Nuclear Iran will not transfer nuclear weapons or materials to terrorists
Given the near certainty that they would be exposed, Iran would not risk the international condemnation and certain attack by transferring nuclear weapons or materials to its terrorist proxies.
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Since the Islamic Revolution in 1979, Iran has been one of the world's most active sponsors of terrorism. Tehran has armed, trained, financed, inspired, organized, and otherwise supported dozens of violent groups over the years. Iran has backed not only groups in its Persian Gulf neighborhood, but also terrorists and radicals in Lebanon, the Palestinian territories, Bosnia, the Philippines, and elsewhere. This support remains strong even today: the U.S. government regularly contends that Iran is tied to an array of radical groups in Iraq. Yet despite Iran's very real support for terrorism for more than the last 25 years and its possession of chemical weapons for over 15 years, Tehran has not transferred unconventional systems to terrorists. Iran is likely to continue this restraint and not transfer chemical, biological, or nuclear weapons for several reasons. First, providing terrorists with such unconventional weapons offers Iran few tactical advantages as these groups are able to operate effectively with existing methods and weapons. Second, Iran has become more cautious in its backing of terrorists in recent years. And third, it is highly aware that any major escalation in its support for terrorism would incur U.S. wrath and international condemnation.
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In the specific case of nuclear Iran, delegitimization might be tailored against both Tehran and its proxies. It is telling, for starters, that though it retains chemical and biological weapons, Iran has never shared these unconventional capabilities with its proxies. It may have refrained from doing so out of fear of incurring U.S. or Israeli wrath or because it stood to gain little strategic advantage, but it is also possible that Iran’s restraint was based on ideological, normative, or religious rationales. There are accounts, for instance, that Supreme Leader Ali Khamenei issued a secret religious fatwa citing “Koranic principles that constrain the use” of nuclear weapons.95 Byman adds that Iran is unlikely to provide nuclear weapons to terrorists because “these weapons are widely seen as heinous, potentially de-legitimating both the group and its state sponsor.”96 Their use in terrorism will not only invite retaliation against Iran, but also widespread scorn against Iran’s mullahs, the wider Shia community, and Islam more broadly. Defenders might also manipulate self- restraints by communicating how certain actions contradict religious tenets and social expectations. Lewis Dunn contends that nuclear terrorism “does have the potential of provoking revulsion”—instead of praise—“among the very communities that Osama bin Laden is seeking to rally.” If so, finding ways to “heighten concerns” among terrorist leaders that WMD attacks will “provoke a backlash” among Muslims, might influence their decision to acquire and use such weapons.97 That a nuclear terrorist attack on Israel or the U.S. is likely to kill scores of innocent Muslims might give some perpetrators reason to pause. The global outrage following a nuclear terrorist strike is likely to be palpable among all religious communities. And as Colin Gray explains, “terrorists lose when their outrages delegitimze their political causes.”98 Nuclear self-restraints and taboos exist in interstate relations. In thinking about deterring nuclear Iran and nuclear terrorism, it is worth exploring whether or not a similar set of self-restraints might also be established among state sponsors of terrorism and their nonstate proxies.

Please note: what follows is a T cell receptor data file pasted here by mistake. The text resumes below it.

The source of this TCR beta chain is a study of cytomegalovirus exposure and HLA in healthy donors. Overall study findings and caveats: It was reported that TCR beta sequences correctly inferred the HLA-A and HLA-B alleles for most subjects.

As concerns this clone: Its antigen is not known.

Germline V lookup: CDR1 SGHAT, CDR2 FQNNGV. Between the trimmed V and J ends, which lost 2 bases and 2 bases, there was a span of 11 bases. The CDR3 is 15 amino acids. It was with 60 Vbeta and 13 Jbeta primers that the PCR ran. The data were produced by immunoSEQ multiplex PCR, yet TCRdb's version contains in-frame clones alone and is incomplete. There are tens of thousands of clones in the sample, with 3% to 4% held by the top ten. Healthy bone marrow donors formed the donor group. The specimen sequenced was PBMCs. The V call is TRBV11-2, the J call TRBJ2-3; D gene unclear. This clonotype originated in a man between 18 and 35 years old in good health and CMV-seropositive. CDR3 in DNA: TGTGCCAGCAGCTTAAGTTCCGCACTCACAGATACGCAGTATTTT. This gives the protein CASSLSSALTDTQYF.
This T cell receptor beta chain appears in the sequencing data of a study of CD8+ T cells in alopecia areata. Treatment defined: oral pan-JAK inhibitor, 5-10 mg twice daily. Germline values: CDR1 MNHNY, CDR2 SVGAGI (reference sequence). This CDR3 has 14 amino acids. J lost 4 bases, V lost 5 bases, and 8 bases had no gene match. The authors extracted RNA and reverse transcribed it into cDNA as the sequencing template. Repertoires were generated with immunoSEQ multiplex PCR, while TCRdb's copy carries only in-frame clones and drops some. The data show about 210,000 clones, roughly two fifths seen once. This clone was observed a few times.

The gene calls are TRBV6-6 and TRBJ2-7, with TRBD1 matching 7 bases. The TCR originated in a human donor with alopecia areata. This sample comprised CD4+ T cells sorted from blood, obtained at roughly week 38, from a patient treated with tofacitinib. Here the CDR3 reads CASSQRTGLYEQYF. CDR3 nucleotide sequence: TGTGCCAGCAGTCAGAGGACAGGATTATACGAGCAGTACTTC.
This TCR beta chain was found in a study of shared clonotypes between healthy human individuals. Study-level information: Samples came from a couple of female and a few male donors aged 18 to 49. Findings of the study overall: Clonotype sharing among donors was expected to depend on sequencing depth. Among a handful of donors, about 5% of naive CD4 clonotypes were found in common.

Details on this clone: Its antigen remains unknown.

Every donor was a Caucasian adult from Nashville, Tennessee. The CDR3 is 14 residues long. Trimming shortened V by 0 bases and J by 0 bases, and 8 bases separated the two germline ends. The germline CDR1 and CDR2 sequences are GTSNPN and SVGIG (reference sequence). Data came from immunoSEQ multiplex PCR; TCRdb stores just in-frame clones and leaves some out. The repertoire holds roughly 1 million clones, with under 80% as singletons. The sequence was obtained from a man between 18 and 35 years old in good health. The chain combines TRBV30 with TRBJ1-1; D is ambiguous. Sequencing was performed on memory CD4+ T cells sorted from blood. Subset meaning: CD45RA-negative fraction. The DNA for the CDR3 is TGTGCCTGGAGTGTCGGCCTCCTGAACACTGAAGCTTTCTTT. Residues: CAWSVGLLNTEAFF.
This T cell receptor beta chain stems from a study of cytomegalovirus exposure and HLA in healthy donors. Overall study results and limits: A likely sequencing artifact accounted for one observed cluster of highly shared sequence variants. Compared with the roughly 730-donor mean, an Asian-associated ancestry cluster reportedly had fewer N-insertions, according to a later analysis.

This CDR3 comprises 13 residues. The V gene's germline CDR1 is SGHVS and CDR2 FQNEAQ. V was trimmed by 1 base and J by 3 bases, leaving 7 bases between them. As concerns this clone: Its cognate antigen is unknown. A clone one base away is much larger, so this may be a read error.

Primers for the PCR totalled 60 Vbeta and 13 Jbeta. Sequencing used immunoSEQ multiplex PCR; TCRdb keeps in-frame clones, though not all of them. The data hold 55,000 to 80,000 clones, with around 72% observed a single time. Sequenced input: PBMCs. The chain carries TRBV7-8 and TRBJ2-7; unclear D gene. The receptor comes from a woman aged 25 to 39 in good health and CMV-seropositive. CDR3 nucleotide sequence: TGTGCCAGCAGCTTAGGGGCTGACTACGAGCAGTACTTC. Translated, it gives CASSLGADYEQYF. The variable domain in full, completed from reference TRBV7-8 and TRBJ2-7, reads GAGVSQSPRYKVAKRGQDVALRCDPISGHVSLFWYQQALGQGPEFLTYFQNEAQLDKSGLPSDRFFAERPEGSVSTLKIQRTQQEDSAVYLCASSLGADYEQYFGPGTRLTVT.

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Finally, while some security experts, predominantly Israeli, fear that Iran’s leaders would provide terrorists with nuclear weapons, we judge, and nearly all experts consulted agree, that Iran would not, as a matter of state policy, give up its control of such weapons to terrorist organizations and risk direct U.S. or Israeli retribution. Many specialists on Iran share a widespread feeling that Iran’s desire to be seen as a pragmatic nuclear power would tend to rein in whatever ideological impulses it might otherwise have to disseminate nuclear weapons or technologies to terrorists. There is less agreement, however, on whether the regime in Tehran could reliably control all elements within the Iranian system that might have the means, motive, and opportunity to do so.
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The prospect that Iran might transfer a crude nuclear device to its terrorist protégés is another danger, but it, too, is unlikely. Such a move would place Tehran squarely in the cross hairs of the United States and Israel. Despite its messianic pretensions, Iran has observed clear limits when supporting militias and terrorist organizations in the Middle East. Iran has not provided Hezbollah with chemical or biological weapons or Iraqi militias with the means to shoot down U.S. aircraft. Iran’s rulers understand that such provocative actions could imperil their rule by inviting retaliation. On the other hand, by coupling strident rhetoric with only limited support in practice, the clerical establishment is able to at once garner popular acclaim for defying the West and oppose the United States and Israel without exposing itself to severe retribution. A nuclear Iran would likely act no diaerently, at least given the possibility of robust U.S. retaliation. Nor is it likely that Iran would become the new Pakistan, selling nuclear fuel and materials to other states. The prospects of additional sanctions and a military confrontation with the United States are likely to deter Iran from acting impetuously.